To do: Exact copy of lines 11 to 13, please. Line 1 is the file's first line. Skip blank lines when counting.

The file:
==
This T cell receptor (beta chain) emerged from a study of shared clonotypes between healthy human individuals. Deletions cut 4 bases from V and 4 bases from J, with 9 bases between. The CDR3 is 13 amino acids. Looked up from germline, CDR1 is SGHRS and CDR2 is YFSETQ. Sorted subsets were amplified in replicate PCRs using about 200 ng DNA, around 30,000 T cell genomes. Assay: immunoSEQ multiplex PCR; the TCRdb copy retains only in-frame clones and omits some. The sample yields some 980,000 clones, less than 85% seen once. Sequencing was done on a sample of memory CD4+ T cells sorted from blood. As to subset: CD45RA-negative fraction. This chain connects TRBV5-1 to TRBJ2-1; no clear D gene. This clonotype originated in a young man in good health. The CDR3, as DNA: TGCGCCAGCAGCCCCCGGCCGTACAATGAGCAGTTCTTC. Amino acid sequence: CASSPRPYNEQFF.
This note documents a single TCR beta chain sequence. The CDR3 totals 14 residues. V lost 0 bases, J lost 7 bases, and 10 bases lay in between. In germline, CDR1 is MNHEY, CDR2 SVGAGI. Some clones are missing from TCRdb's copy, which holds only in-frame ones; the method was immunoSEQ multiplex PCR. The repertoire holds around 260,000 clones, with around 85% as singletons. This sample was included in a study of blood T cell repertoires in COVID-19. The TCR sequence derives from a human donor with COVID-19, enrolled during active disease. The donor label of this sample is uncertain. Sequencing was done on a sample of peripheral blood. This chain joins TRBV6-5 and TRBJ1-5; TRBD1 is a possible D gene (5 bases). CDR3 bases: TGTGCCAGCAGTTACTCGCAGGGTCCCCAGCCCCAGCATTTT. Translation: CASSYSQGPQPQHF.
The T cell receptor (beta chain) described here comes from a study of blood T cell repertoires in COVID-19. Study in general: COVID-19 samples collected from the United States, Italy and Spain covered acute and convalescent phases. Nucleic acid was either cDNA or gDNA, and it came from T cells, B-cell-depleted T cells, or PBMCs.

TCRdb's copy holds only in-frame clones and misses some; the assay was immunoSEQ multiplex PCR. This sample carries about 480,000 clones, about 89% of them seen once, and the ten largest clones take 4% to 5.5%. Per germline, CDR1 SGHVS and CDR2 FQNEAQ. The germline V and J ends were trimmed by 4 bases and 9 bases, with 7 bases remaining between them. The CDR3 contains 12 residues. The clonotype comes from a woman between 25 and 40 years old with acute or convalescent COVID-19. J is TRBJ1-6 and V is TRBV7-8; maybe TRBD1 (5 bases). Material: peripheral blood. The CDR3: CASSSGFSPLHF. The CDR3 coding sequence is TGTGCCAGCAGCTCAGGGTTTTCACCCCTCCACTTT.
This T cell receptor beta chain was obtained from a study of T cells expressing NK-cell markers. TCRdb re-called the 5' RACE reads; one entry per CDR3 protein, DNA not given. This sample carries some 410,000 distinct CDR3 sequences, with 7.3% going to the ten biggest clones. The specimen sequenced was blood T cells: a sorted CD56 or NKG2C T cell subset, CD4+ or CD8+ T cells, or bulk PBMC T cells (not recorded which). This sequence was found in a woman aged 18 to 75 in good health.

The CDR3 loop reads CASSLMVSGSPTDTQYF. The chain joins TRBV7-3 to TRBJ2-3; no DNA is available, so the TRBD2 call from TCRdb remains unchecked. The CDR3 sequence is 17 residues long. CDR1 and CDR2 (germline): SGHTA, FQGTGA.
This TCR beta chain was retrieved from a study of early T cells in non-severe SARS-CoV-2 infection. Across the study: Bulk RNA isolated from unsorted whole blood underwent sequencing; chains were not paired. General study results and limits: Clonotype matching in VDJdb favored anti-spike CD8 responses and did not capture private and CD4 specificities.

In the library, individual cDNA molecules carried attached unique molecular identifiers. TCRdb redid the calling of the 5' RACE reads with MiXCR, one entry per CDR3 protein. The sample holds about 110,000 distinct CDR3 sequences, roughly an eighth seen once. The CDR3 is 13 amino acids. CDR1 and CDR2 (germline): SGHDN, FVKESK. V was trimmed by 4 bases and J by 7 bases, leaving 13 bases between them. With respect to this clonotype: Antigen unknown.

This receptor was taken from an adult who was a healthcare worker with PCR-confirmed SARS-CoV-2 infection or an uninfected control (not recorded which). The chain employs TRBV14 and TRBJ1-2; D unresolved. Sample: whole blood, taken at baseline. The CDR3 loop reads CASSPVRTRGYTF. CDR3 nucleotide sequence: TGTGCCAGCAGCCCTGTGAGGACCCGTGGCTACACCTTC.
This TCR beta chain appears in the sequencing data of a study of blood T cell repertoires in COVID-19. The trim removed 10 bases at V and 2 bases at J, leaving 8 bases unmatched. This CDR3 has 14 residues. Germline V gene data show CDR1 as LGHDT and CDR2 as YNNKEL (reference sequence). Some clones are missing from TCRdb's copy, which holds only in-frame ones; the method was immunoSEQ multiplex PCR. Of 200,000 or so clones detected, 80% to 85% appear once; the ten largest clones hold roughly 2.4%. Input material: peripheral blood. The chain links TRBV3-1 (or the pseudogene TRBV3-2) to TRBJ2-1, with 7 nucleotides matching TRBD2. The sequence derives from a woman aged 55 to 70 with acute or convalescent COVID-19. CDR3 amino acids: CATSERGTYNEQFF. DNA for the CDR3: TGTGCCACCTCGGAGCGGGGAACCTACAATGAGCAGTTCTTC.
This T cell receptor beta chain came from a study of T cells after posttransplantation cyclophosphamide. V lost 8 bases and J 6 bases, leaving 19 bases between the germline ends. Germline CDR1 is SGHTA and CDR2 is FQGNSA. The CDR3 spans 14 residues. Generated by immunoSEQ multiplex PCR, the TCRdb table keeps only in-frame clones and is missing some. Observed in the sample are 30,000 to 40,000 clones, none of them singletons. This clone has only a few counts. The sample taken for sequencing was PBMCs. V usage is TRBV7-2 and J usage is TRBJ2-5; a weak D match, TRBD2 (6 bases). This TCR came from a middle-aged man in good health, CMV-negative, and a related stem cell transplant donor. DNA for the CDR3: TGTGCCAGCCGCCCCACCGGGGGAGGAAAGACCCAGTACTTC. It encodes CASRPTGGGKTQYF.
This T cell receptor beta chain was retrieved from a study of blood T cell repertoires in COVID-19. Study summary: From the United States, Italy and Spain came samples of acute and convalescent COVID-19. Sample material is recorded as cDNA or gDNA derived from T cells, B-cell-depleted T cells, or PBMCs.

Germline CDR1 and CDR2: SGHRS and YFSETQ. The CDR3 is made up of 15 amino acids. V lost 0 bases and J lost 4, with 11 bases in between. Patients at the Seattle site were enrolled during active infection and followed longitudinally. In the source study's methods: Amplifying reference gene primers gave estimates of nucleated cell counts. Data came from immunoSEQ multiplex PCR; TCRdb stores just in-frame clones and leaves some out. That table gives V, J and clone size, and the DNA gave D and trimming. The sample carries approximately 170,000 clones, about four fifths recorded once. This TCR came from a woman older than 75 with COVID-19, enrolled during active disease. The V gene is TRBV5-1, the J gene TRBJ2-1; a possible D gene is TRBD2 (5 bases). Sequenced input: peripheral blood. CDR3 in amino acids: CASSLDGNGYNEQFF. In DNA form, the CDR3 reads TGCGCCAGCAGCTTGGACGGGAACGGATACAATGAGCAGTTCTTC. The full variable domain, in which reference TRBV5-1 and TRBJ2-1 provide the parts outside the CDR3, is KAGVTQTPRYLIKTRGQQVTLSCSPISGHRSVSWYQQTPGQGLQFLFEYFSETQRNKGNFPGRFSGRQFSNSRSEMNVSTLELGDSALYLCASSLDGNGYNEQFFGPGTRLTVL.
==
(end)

This T cell receptor beta chain came from a study of T cells after posttransplantation cyclophosphamide. V lost 8 bases and J 6 bases, leaving 19 bases between the germline ends. Germline CDR1 is SGHTA and CDR2 is FQGNSA. The CDR3 spans 14 residues. Generated by immunoSEQ multiplex PCR, the TCRdb table keeps only in-frame clones and is missing some. Observed in the sample are 30,000 to 40,000 clones, none of them singletons. This clone has only a few counts. The sample taken for sequencing was PBMCs. V usage is TRBV7-2 and J usage is TRBJ2-5; a weak D match, TRBD2 (6 bases). This TCR came from a middle-aged man in good health, CMV-negative, and a related stem cell transplant donor. DNA for the CDR3: TGTGCCAGCCGCCCCACCGGGGGAGGAAAGACCCAGTACTTC. It encodes CASRPTGGGKTQYF.
This T cell receptor beta chain was retrieved from a study of blood T cell repertoires in COVID-19. Study summary: From the United States, Italy and Spain came samples of acute and convalescent COVID-19. Sample material is recorded as cDNA or gDNA derived from T cells, B-cell-depleted T cells, or PBMCs.

Germline CDR1 and CDR2: SGHRS and YFSETQ. The CDR3 is made up of 15 amino acids. V lost 0 bases and J lost 4, with 11 bases in between. Patients at the Seattle site were enrolled during active infection and followed longitudinally. In the source study's methods: Amplifying reference gene primers gave estimates of nucleated cell counts. Data came from immunoSEQ multiplex PCR; TCRdb stores just in-frame clones and leaves some out. That table gives V, J and clone size, and the DNA gave D and trimming. The sample carries approximately 170,000 clones, about four fifths recorded once. This TCR came from a woman older than 75 with COVID-19, enrolled during active disease. The V gene is TRBV5-1, the J gene TRBJ2-1; a possible D gene is TRBD2 (5 bases). Sequenced input: peripheral blood. CDR3 in amino acids: CASSLDGNGYNEQFF. In DNA form, the CDR3 reads TGCGCCAGCAGCTTGGACGGGAACGGATACAATGAGCAGTTCTTC. The full variable domain, in which reference TRBV5-1 and TRBJ2-1 provide the parts outside the CDR3, is KAGVTQTPRYLIKTRGQQVTLSCSPISGHRSVSWYQQTPGQGLQFLFEYFSETQRNKGNFPGRFSGRQFSNSRSEMNVSTLELGDSALYLCASSLDGNGYNEQFFGPGTRLTVL.